Bangladesh’s defence is anchored by a modernizing military, focused on maintaining regional stability and safeguarding the nation’s sovereignty, addressing both conventional and emerging security threats. This article provides an intriguing insight into the MBT-2000, Type 59 Durjoy, Type 69-IIG, VT-5 Light Tank, and Type 62 Light Tank, their origins, capabilities, and the pivotal role they play in safeguarding the nation.
The Top 5 Tanks
The Al-Khalid, also known as the MBT-2000, is a main battle tank that was jointly developed by China and Pakistan. Recently, the government of Bangladesh made a historic decision to purchase 44 brand new MBT-2000 tanks and 3 armoured recovery vehicles (ARV) as part of their army’s modernisation plan. These tanks and ARVs were procured from China, while the helicopters were purchased from France through government-to-government deals. The cost of the tanks was approximately Tk 1,201 crore, as per the agreement. The Bangladesh Army has already started inducting these fourth-generation China-made MBT-2000 tanks, with the order being enough to equip one regiment. The deal is valued at $162 million.
The Type 59 Durjoy serves as an enhanced variant of the Type 59 main battle tank. From 2014 to 2019, a total of 174 Type 59 tanks were upgraded to the Type 59G(BD) Durjoy using kits imported from China. Initially, Bangladesh acquired their Type 59 tanks through Egypt, purchasing 30 ex-Egyptian Army service tanks in 1975. Subsequently, over 100 additional tanks were procured. Between 1990 and 1972, the Bangladesh army acquired several hundred of Type 59 tanks due to financial constraints, making the affordable Chinese Type 59 tanks the sole viable option. Although these tanks are still in service, they are gradually undergoing upgrades. The Durjoy modernization program commenced in 2015 (2010 for the initial version) to bring the old and obsolete Type 59 tanks up to modern standards. The tank upgrades took place at the Central workshop of Bangladesh Machine Tools Factory, with assistance from NORINCO. The Type 59G Durjoy draws significant inspiration from the Chinese ZTZ96 tank.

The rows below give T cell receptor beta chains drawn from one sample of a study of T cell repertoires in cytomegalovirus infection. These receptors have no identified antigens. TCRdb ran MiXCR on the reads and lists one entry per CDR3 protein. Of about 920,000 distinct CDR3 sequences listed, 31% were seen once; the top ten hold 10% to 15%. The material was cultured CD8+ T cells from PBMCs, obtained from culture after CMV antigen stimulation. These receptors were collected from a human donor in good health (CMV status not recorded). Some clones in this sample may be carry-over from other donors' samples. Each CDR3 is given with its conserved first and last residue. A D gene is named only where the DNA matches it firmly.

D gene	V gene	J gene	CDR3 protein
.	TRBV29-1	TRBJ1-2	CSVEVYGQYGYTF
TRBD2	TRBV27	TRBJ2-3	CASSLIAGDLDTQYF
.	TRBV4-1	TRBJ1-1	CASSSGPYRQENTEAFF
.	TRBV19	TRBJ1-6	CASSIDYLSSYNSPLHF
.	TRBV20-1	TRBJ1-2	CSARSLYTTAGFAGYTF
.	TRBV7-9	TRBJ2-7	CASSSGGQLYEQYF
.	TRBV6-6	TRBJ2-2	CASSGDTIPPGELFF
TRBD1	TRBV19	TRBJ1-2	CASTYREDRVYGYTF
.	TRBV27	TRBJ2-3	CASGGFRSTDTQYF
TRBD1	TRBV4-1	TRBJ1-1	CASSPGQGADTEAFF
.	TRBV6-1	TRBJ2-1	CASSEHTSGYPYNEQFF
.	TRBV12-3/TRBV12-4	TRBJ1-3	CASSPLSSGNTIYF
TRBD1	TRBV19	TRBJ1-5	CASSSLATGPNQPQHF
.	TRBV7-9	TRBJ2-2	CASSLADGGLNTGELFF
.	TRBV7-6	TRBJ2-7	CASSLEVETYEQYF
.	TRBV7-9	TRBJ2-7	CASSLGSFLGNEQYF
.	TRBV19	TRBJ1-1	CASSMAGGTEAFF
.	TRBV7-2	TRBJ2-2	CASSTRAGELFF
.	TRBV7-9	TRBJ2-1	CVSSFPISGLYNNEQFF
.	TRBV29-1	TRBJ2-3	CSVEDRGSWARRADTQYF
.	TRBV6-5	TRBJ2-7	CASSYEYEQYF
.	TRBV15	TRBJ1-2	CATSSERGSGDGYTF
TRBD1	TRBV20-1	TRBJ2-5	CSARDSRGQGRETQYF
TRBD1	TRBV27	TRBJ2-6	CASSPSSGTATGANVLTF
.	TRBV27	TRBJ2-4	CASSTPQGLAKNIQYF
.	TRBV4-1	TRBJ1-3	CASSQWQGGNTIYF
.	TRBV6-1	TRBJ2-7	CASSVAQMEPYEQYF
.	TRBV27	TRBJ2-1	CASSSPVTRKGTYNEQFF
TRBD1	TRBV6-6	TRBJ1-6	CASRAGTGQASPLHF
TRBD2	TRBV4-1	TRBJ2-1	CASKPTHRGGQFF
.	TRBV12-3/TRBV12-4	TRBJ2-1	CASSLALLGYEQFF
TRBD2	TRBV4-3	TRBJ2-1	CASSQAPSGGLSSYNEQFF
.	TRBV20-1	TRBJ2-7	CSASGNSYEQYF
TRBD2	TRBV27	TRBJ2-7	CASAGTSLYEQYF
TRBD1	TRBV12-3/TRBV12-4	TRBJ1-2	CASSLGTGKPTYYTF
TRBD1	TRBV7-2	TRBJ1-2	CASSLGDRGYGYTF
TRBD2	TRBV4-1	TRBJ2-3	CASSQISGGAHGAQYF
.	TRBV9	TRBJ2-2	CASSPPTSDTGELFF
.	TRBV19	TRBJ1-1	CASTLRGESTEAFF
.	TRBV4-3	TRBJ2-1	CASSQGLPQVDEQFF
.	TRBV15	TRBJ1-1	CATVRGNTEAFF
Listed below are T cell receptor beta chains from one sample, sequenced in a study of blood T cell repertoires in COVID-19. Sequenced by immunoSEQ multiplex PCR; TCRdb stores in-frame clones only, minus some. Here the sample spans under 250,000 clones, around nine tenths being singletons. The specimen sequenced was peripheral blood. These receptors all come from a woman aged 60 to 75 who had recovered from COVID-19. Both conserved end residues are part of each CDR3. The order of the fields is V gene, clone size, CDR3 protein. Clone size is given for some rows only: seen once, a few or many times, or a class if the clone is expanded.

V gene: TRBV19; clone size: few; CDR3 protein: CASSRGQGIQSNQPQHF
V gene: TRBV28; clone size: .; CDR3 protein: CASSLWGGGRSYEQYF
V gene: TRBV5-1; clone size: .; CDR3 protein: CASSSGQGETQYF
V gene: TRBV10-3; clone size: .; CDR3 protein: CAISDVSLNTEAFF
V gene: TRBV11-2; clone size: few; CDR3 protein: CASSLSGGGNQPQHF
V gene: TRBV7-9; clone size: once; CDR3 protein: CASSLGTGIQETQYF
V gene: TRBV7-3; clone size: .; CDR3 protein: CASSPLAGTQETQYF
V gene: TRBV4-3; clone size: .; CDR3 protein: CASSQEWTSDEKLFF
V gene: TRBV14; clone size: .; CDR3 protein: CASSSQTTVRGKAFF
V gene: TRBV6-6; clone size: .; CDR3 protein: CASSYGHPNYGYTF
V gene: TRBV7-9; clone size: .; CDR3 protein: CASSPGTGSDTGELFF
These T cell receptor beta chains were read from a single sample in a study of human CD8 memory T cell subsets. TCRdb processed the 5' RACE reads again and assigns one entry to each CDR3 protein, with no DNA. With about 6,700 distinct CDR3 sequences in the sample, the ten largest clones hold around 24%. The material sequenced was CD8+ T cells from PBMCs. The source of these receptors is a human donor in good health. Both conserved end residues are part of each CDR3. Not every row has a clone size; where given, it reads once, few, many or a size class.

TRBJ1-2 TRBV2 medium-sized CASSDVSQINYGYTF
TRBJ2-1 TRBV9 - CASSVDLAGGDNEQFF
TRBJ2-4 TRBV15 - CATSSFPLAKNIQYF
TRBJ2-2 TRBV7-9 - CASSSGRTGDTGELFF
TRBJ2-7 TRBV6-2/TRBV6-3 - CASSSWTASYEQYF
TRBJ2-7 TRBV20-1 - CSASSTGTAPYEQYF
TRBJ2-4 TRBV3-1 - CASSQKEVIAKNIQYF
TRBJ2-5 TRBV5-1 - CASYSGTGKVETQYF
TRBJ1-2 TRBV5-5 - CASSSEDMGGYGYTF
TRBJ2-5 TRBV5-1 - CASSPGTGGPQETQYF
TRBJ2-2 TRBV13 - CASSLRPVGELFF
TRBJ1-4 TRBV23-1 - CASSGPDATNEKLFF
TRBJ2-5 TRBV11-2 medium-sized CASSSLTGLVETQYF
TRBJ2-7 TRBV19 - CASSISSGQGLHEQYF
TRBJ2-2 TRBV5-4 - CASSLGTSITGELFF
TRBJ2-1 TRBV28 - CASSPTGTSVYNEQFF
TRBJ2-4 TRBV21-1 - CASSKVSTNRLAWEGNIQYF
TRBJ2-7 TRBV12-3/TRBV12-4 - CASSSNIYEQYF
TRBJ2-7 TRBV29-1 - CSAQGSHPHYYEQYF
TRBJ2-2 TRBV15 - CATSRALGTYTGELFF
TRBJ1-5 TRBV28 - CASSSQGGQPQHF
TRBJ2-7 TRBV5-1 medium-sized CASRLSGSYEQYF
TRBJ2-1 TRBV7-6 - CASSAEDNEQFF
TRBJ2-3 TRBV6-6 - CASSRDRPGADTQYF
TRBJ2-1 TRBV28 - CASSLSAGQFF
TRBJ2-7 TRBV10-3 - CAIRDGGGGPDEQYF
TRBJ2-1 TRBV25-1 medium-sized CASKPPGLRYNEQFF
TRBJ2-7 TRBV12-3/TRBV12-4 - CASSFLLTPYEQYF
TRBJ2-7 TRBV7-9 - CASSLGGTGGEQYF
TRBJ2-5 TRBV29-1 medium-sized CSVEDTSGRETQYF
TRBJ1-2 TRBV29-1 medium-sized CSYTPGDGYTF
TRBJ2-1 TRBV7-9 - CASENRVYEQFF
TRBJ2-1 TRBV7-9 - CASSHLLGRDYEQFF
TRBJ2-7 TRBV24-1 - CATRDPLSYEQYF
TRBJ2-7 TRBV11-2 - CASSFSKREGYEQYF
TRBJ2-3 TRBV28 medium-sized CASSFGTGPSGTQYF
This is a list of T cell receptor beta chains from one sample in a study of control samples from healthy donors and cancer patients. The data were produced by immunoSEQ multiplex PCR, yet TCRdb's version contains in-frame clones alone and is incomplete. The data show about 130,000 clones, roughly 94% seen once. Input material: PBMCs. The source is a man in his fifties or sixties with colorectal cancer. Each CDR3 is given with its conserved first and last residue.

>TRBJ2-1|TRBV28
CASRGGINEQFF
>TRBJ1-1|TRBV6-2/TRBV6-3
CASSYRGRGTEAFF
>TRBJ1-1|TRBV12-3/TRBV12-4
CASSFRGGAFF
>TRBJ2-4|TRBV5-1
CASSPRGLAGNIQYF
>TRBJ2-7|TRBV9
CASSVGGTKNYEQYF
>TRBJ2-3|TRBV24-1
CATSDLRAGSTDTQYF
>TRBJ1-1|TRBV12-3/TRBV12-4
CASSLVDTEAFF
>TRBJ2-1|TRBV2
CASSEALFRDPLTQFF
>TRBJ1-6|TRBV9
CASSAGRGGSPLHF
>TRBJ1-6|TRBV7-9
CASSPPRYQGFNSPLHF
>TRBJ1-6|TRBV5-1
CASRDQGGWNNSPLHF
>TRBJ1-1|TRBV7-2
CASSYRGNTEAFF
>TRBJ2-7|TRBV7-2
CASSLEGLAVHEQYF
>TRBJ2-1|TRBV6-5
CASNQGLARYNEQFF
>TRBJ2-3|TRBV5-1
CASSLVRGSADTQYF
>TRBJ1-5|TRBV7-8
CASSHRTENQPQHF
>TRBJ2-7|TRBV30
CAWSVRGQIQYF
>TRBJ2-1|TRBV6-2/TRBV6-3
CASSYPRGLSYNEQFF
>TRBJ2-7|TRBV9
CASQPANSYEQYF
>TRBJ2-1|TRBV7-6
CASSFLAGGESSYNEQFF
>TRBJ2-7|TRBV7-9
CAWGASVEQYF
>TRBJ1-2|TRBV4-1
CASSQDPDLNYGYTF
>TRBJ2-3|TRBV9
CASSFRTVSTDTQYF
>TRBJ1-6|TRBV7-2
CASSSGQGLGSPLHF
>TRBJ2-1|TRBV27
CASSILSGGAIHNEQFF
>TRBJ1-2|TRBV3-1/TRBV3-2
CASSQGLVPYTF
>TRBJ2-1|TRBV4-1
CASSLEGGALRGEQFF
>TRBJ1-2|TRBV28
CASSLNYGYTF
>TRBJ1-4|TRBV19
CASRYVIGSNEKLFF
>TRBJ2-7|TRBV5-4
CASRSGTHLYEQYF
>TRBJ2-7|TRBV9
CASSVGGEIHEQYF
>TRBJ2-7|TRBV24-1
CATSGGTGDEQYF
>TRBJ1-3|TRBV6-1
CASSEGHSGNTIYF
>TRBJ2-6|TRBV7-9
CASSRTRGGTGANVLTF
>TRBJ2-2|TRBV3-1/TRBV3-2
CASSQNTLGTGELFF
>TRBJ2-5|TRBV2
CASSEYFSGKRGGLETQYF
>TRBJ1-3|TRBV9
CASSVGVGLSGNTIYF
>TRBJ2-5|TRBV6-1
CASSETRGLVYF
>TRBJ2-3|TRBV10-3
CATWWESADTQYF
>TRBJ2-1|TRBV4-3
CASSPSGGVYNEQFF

The Type 69-IIG is an improved variant of the Type 69-IIA main battle tank, which was upgraded using kits from China between 2010 and 2013. Originally, Bangladesh received their Type 69 tanks from China, and the Medium Tank T-69 II G is a Bangladeshi upgrade to their fleet of T-69 tanks. This upgrade was likely inspired by the modifications performed by Pakistan as the Type 69-IIMA. In 2013, the tanks underwent upgrades that included a new long-barrel 105 mm cannon, ERA packages on both the UFP and turret and likely FCS upgrades, especially for the optics. The Bangladesh Army also procured 44 MBT-2000 tanks from China in 2011, and their engineers have completed the upgrade process of Type 69 tanks to Type 69IIG standard.
In 2019, Bangladesh ordered 44 VT-5 light tanks from China. The formation of a light tank regiment will include these tanks. The tanks were delivered in November 2019 and are currently used by the Chinese army. The VT-5 is equipped with a 105 mm rifled gun with a firing range of 3,000 m. It carries various types of ammunition, including anti-tank guided missiles with a range of 5,000 m. The tank’s hull and turret are made of steel armour, and it can be equipped with additional composite armour and ERA for extra protection. The VT-5 is powered by a 1,000 hp diesel engine and has a maximum road speed of 70 km/h. Maximum cruising range of the tank is 450 km.
The Type 62, a Chinese light tank, was developed in the early 1960s. In the 1970s, the Bangladesh Army acquired a total of 40 Type 62 light tanks from China. However, most of these tanks were decommissioned after 2005. According to tanks-encyclopaedia, Bangladesh placed an order for 36 vehicles in 1984. These tanks had limited operational use compared to other Chinese tanks in the Bangladesh Army. The original Type 62s were retired between 1995 and 2000. Subsequently, the Bangladesh Army initiated modernization programs to upgrade their retired Type 62s. These upgrades were first showcased in the Bangladesh army’s magazine, ‘Shena Barta (1999 publication)’. However, due to crew dissatisfaction and other factors, the modernized version had a very short service life and was likely retired between 1999 and 2003. All of these tanks underwent local upgrades.